The difference is that the traditional market thinking punishes people when they connect with each other. While the connected approach rewards it.

The mobile market

The real shift, however, is that the traditional market has not just evolved into the connected market. It has actually split into two. The other one is the mobile market.

I have written about this before. I wrote about it in 'The Real Mobile Shift - for Brands and Publishers'. I wrote about it in both 'The Shift' and in 'The Future of Social Commerce'. And, I wrote about it in 'People No Longer Decide What Device They Use'.

Mobile is not a thing, and it's not a device. It's you and me. We, as people, have become mobile, meaning that we no longer put ourself into a consumption mode.

Just as we are now global by default (not restricted to a single country), we are now mobile by default as well. We are no longer just using one device; we use whatever device that happens to be near us at that moment.

The above study is not mobile. It measures each device in the traditional way, as if people using an iPad is not the same as the ones who use a smartphone. But we all know that's not true. The people who say they are 84% likely to read news on the iPad, also own a smartphone, on which they are 57% likely to read news on as well.

If you only decide to focus on the iPad, you are pissing off people who have both.

People who only own an iPad are happy, because you are delivering an excellent experience. That's great.

At the same time, people who don't own an iPad are angry, because they constantly hear about your products in their social streams but cannot use it (the connected market). That's bad.

But the biggest market is the people who use both an iPad and another device. This is your new primary market. And for them, by only focusing on the iPad, you are forcing them into a consumption mode where they have to think and plan for a single device first, before they can use your product.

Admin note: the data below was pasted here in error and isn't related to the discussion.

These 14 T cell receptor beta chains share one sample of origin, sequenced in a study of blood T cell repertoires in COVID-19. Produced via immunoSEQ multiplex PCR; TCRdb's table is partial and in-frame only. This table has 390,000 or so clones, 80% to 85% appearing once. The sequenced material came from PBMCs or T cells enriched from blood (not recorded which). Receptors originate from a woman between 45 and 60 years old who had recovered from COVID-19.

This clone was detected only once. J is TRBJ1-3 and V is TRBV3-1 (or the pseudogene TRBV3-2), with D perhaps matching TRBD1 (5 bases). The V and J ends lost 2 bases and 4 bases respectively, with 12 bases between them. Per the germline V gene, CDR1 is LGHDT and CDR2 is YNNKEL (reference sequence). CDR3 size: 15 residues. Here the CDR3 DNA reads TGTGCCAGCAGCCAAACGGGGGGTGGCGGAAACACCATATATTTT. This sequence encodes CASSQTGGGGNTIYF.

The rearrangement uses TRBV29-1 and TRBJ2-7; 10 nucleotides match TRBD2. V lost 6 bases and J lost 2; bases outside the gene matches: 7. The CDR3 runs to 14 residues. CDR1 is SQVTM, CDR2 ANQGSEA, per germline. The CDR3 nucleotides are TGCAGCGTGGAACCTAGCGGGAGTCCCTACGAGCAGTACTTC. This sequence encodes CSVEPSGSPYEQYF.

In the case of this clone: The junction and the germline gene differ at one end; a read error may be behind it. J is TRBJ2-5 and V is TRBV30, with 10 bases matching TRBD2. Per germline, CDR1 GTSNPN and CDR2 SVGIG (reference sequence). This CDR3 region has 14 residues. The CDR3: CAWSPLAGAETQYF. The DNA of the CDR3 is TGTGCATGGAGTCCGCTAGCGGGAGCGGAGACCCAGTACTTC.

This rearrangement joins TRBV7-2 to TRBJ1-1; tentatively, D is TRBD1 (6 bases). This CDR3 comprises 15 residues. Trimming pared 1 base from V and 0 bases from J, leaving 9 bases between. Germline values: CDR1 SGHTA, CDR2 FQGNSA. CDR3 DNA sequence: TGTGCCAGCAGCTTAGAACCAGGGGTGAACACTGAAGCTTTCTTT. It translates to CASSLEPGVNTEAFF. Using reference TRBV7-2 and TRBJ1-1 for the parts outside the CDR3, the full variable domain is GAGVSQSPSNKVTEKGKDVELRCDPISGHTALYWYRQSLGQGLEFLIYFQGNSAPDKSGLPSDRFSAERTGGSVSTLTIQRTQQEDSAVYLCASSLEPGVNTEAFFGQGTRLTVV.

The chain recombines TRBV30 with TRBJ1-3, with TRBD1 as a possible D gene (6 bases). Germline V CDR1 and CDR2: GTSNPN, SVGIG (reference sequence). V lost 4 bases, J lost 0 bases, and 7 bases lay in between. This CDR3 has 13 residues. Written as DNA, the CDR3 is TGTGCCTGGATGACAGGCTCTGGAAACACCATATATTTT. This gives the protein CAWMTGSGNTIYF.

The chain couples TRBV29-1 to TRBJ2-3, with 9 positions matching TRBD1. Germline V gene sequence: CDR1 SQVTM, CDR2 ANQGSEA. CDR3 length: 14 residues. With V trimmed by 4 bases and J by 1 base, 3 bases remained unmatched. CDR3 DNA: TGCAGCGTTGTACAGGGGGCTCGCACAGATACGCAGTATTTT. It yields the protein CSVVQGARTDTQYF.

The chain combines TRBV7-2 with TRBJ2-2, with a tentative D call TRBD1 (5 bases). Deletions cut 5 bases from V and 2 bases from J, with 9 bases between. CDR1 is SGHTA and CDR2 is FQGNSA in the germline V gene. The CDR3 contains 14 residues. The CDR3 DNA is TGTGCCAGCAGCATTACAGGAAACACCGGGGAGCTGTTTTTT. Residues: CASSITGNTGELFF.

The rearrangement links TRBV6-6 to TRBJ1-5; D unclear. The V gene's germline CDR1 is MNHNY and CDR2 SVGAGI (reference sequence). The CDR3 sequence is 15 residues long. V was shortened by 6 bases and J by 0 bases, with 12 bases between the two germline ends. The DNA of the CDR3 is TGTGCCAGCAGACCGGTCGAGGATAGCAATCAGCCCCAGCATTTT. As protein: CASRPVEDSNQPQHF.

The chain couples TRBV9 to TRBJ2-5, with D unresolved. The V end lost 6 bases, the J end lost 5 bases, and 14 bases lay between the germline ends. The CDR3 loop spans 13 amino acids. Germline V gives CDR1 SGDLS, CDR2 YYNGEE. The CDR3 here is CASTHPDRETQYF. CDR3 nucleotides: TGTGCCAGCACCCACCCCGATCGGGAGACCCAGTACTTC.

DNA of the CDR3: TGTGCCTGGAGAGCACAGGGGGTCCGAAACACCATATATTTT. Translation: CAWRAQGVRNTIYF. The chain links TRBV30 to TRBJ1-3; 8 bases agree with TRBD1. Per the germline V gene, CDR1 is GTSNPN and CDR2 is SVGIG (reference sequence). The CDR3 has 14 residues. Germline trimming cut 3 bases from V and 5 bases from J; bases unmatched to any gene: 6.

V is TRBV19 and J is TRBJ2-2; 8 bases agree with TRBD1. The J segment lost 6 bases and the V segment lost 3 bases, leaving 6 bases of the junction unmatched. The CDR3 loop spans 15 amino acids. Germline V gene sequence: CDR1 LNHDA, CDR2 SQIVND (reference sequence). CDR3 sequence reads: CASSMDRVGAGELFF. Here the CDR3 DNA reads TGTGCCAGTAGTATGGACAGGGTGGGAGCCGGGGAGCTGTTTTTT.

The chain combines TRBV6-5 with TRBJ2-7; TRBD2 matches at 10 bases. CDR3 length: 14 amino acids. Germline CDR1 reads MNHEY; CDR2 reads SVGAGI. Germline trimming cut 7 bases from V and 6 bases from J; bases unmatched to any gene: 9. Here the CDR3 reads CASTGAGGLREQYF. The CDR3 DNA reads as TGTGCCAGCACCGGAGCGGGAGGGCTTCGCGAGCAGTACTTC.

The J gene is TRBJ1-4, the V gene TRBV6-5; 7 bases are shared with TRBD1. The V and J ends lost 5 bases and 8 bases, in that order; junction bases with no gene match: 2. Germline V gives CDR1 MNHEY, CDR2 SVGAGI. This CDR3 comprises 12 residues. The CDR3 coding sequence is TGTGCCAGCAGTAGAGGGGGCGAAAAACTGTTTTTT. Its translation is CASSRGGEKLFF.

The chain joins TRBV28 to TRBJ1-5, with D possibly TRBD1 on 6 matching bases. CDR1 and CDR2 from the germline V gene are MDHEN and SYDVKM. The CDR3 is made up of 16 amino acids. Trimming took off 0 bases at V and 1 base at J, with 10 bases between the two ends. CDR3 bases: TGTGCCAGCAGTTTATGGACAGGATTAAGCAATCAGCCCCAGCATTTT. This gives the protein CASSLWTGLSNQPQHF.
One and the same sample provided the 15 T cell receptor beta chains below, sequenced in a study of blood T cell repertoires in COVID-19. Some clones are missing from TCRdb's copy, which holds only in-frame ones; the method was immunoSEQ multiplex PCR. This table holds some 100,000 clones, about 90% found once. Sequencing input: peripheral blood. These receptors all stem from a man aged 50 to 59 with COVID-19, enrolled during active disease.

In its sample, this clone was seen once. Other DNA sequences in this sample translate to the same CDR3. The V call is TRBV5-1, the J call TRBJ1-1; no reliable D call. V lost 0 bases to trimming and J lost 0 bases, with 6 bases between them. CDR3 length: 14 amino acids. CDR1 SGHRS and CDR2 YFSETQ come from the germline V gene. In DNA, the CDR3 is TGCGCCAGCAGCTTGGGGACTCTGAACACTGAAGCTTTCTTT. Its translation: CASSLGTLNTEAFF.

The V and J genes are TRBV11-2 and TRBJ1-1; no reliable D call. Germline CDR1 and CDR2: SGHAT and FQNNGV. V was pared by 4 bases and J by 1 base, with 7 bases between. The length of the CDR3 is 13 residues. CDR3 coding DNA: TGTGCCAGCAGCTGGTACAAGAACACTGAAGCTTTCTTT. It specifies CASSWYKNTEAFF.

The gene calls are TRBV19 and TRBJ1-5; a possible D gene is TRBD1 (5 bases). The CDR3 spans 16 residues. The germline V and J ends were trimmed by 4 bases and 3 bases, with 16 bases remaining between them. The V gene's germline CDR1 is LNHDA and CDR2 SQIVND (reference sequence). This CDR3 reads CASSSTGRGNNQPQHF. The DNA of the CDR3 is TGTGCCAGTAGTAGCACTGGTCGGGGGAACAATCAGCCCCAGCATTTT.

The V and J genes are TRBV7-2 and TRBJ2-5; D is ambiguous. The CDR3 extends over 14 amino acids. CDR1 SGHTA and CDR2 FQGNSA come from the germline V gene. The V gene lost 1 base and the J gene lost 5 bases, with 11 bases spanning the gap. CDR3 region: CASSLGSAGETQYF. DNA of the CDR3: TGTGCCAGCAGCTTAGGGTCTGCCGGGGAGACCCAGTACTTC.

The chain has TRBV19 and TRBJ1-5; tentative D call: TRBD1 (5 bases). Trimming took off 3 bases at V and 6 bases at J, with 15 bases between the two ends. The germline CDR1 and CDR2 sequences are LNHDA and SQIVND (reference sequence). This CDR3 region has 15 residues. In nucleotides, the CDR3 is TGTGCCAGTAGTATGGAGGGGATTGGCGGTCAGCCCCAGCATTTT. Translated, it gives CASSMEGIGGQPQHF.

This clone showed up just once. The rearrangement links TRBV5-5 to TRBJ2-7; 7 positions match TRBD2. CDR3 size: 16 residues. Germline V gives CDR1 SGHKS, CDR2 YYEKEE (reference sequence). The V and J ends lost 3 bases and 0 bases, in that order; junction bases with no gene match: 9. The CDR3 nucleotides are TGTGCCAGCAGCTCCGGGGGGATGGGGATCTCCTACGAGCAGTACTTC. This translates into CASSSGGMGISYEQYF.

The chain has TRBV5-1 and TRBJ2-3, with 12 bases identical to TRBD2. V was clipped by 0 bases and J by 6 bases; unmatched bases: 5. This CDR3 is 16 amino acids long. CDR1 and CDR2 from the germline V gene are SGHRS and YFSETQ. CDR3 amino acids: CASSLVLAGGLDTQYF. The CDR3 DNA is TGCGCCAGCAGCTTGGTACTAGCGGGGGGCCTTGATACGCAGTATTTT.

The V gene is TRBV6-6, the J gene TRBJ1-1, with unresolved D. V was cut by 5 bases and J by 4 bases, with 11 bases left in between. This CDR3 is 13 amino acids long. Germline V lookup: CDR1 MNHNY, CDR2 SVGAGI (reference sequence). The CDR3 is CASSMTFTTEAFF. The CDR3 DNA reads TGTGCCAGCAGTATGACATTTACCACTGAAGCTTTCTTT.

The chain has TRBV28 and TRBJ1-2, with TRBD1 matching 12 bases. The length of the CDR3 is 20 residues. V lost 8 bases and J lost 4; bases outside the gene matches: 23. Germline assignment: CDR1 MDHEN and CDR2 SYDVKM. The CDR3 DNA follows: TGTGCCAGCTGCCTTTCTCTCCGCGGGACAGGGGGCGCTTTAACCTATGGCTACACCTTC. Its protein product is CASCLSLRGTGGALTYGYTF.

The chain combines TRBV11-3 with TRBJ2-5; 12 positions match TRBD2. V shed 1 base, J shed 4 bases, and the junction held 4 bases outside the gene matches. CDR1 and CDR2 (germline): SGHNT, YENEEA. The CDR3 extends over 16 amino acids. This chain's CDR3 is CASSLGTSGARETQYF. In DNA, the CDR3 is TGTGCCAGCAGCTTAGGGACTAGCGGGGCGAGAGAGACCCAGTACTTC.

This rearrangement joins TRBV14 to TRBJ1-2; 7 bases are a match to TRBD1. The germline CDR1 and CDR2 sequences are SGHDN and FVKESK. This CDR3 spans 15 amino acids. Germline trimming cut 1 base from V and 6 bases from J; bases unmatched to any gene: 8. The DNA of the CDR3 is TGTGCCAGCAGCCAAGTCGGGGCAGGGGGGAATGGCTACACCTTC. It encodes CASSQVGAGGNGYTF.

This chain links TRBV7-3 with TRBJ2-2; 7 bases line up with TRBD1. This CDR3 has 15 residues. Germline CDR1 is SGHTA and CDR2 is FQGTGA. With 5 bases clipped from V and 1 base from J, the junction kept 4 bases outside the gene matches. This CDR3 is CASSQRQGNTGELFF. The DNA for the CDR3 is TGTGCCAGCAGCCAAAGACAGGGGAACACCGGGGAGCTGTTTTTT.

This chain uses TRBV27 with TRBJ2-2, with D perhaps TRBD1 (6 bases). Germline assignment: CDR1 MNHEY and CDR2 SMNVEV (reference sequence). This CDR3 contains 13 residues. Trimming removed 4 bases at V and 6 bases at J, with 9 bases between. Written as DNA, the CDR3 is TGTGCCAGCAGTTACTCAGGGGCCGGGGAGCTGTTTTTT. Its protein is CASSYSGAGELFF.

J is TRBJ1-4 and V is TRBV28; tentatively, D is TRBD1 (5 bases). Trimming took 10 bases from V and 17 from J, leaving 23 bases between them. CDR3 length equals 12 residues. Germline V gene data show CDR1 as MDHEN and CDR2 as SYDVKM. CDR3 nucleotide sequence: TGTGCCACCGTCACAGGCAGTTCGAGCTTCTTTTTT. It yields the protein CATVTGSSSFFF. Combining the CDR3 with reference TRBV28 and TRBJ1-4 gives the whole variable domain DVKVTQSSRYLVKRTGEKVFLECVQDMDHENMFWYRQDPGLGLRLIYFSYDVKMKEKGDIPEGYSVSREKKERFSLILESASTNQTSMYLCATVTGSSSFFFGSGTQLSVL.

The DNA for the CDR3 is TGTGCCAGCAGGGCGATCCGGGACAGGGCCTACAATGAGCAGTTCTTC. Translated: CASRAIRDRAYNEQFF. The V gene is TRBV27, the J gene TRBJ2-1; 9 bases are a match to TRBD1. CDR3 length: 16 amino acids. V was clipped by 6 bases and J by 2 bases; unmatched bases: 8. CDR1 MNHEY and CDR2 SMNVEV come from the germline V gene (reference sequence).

The people in the market you leave out is the same as the people in the market that you embrace. It's like making a car that can only be used on highways. The only time it makes sense to make an iPad only news app is when people don't also own a smartphone. But that world doesn't exist.

Another factor is that there is one device that is even more powerful than the iPad or the smartphone. We call it...the laptop. News consumption on laptops is 25% higher than on the iPad and 37% higher than for smartphones.

The above study is the result of the blind fascination the media industry has for the iPad. Instead of looking at the real shift that is happening in our world they put each device into a silo, leave out a big part of the overall market, and measure each as if they are not connected.

The study itself is interesting, despite the glaring omission not to measure laptop use. However, the conclusion that the iPad is bigger is totally wrong. It's a product of wishful thinking, trying to make the new world conform to a traditional market approach.

Your new primary market is to be connected and mobile. Connected meaning that you use the connection to channel your products. And mobile meaning that you free people from having to decide which device to use. If you sit in your office, mobile means using your laptop. If you sit at home, mobile means using whatever device that happens to be within reach. If you are on the bus, mobile means using what's in your hand.

Some devices will have a higher use than others for certain things, but that is only a plus that you get by embracing the connected world. It's not a market.

Mobile is not a thing; It's you! Your market is not a region; it's a connection.


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Thomas Baekdal

Founder, media analyst, author, and publisher. Follow on Twitter

"Thomas Baekdal is one of Scandinavia's most sought-after experts in the digitization of media companies. He has made ​​himself known for his analysis of how digitization has changed the way we consume media."
Swedish business magazine, Resumé